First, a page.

Bengtson also noted that many nonreligious parents were more coherent and passionate when outlining their ethical principles compared to their religious counterparts. I think that’s because they are required to justify their beliefs. For Harvey, it is wrong for a woman to speak in church because a First Century religious figure wrote as much in an epistle to parishioners. There is no need to further consider the issue or to entertain competing notions. By contrast, a secular person may think it over and look to the writings of Elizabeth Cady Stanton, Nellie Bly, Mary Wollstonecraft Shelley, and Susan B. Anthony when deciding whether both sexes should be allowed to have their opinions known.

Of course, a secular individual could have a moral compass that is stellar, compromised, or deplorable. There would never be one set of secular values just like there would never be one set of guidelines for religion, a specific religion, a denomination, or one church within that denomination. There are so many ways to interpret the same text and so many texts to choose from that seven billion people will never come to the same conclusion about what the rules are.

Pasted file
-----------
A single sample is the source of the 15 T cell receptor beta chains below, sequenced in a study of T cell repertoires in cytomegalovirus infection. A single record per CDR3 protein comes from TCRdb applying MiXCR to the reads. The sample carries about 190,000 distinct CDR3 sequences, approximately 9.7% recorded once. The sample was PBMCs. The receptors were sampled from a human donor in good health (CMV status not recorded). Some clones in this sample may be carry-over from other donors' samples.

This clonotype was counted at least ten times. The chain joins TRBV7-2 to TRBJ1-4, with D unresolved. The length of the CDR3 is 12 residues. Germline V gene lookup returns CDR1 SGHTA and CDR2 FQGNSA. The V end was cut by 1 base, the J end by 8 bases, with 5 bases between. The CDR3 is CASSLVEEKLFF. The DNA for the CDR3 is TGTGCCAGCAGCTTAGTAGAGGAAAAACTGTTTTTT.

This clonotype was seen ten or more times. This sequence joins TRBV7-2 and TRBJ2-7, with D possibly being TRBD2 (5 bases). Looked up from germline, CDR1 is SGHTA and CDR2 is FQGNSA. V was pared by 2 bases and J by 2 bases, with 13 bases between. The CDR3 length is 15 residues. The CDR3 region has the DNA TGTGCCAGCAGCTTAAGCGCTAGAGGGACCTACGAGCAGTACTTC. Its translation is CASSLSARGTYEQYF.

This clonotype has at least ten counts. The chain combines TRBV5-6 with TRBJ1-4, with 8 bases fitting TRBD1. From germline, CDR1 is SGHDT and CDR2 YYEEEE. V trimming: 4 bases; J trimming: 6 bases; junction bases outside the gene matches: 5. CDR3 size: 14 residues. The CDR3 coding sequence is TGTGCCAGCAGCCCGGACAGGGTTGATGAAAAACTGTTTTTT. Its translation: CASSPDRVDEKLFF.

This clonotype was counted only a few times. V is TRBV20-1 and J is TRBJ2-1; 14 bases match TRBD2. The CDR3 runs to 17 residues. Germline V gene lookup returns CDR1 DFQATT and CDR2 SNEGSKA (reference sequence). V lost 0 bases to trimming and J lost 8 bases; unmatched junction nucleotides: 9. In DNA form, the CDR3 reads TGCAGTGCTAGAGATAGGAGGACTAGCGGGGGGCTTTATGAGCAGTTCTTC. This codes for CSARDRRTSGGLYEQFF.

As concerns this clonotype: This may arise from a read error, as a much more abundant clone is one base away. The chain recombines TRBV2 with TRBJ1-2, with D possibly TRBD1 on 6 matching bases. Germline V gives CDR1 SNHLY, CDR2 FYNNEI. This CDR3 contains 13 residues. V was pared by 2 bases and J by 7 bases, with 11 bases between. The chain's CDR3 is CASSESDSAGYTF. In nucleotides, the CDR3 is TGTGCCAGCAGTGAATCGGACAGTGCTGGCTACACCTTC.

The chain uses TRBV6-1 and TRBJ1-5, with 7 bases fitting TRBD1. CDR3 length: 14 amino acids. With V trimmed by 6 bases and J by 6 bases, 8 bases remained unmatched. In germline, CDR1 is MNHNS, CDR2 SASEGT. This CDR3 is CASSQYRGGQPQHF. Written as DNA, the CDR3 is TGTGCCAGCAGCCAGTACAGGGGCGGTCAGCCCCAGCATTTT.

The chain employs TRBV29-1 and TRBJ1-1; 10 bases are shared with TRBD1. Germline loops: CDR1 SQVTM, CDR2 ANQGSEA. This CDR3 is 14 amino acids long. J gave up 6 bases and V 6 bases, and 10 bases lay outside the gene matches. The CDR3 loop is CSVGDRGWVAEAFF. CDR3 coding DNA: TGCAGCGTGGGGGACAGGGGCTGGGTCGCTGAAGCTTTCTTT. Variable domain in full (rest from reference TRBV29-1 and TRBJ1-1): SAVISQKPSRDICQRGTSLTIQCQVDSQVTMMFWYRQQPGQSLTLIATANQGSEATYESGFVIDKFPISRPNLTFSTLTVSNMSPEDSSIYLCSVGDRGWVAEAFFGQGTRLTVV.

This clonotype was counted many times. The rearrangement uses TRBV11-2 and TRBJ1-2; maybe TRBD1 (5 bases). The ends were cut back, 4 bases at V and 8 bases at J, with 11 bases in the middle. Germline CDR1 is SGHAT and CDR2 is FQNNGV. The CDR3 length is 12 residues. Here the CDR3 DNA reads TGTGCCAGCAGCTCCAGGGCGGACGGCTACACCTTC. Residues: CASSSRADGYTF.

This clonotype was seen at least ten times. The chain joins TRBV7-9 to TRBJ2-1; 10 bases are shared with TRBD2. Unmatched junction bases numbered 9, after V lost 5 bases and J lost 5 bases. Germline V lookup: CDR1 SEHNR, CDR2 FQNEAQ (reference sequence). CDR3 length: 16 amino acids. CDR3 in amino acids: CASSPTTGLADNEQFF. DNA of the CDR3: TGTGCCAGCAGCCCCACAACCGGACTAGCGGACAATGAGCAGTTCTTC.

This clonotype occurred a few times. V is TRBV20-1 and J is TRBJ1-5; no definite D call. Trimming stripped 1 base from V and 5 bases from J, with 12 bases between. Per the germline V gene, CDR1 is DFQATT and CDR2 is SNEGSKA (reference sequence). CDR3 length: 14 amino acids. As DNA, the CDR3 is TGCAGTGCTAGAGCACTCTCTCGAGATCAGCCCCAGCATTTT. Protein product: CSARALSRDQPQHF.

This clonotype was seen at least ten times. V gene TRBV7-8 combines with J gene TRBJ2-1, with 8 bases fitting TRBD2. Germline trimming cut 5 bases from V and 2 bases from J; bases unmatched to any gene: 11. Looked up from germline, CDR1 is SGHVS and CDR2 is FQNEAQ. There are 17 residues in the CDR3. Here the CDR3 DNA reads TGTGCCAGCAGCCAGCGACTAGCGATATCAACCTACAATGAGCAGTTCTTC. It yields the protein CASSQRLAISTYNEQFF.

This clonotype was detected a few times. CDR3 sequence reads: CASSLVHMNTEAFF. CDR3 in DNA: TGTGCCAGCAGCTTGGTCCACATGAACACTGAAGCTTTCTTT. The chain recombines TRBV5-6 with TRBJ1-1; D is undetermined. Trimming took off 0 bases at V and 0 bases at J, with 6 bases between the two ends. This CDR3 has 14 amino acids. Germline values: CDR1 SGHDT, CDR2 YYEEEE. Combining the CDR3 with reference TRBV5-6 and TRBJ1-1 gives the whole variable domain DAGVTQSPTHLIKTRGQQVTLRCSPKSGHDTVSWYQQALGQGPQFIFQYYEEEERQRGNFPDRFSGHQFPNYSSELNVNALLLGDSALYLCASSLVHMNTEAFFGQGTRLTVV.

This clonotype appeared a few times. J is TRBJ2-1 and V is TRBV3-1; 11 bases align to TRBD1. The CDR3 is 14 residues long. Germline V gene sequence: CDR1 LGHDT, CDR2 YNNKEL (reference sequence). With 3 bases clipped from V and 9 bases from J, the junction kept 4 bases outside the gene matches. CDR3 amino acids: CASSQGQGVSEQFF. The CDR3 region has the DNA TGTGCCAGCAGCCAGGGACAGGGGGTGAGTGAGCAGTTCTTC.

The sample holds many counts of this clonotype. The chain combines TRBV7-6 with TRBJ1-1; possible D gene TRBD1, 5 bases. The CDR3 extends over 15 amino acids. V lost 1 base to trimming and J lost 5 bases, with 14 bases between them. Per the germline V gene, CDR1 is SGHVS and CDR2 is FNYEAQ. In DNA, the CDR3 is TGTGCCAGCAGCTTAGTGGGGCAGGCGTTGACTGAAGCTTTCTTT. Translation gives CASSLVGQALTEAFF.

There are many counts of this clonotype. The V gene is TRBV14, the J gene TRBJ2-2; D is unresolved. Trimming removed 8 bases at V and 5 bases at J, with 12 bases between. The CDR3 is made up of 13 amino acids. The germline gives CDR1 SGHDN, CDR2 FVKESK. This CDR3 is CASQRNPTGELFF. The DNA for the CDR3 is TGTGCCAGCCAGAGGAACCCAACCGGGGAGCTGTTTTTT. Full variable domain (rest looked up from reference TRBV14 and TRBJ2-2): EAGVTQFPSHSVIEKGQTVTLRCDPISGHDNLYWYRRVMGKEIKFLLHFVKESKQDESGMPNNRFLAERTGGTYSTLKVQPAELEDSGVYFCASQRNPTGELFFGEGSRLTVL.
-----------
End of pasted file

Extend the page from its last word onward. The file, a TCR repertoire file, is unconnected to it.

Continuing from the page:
But Bengtson and Zimmerman have found that nonreligious families generally emphasize rational problem solving, personal autonomy, independent thought, continual questioning, and the bypassing of corporal punishment. In my household, the focus is on honesty, responsibility, teamwork, equal rights, being well-rounded, and consideration of others.  

Such tenets might be consistent with religion – the 10th chapter of the Bhagavad Gita encourages honesty. Or they may reject religion – the 33rd chapter of the Koran endorses slavery. But whether an idea is promulgated in a religious text will have no bearing on whether I promote it. Religious dictates are not necessarily good or bad, but if the idea is sound, I teach it to my children. The Golden Rule appears in many religions but following it requires no belief in the supernatural, an afterlife, or the miraculous.

If one does ply their children with religious instruction, I recommend augmenting it with secular values. That’s because the offspring will be inclined to keep the latter no matter where their spiritual quest leads. But if their morality is connected to a god and they end up questioning that deity’s existence, does the morality go with it? Would it now be OK to steal since they have rejected the 10 Commandments? Not if a secular version has been taught as well. At the same time, if my children end up adopting religious beliefs, they can still keep the secular morals I’m imbuing in them.

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“The Young and the Feckless” (Neanderthal lineage)

HAMSU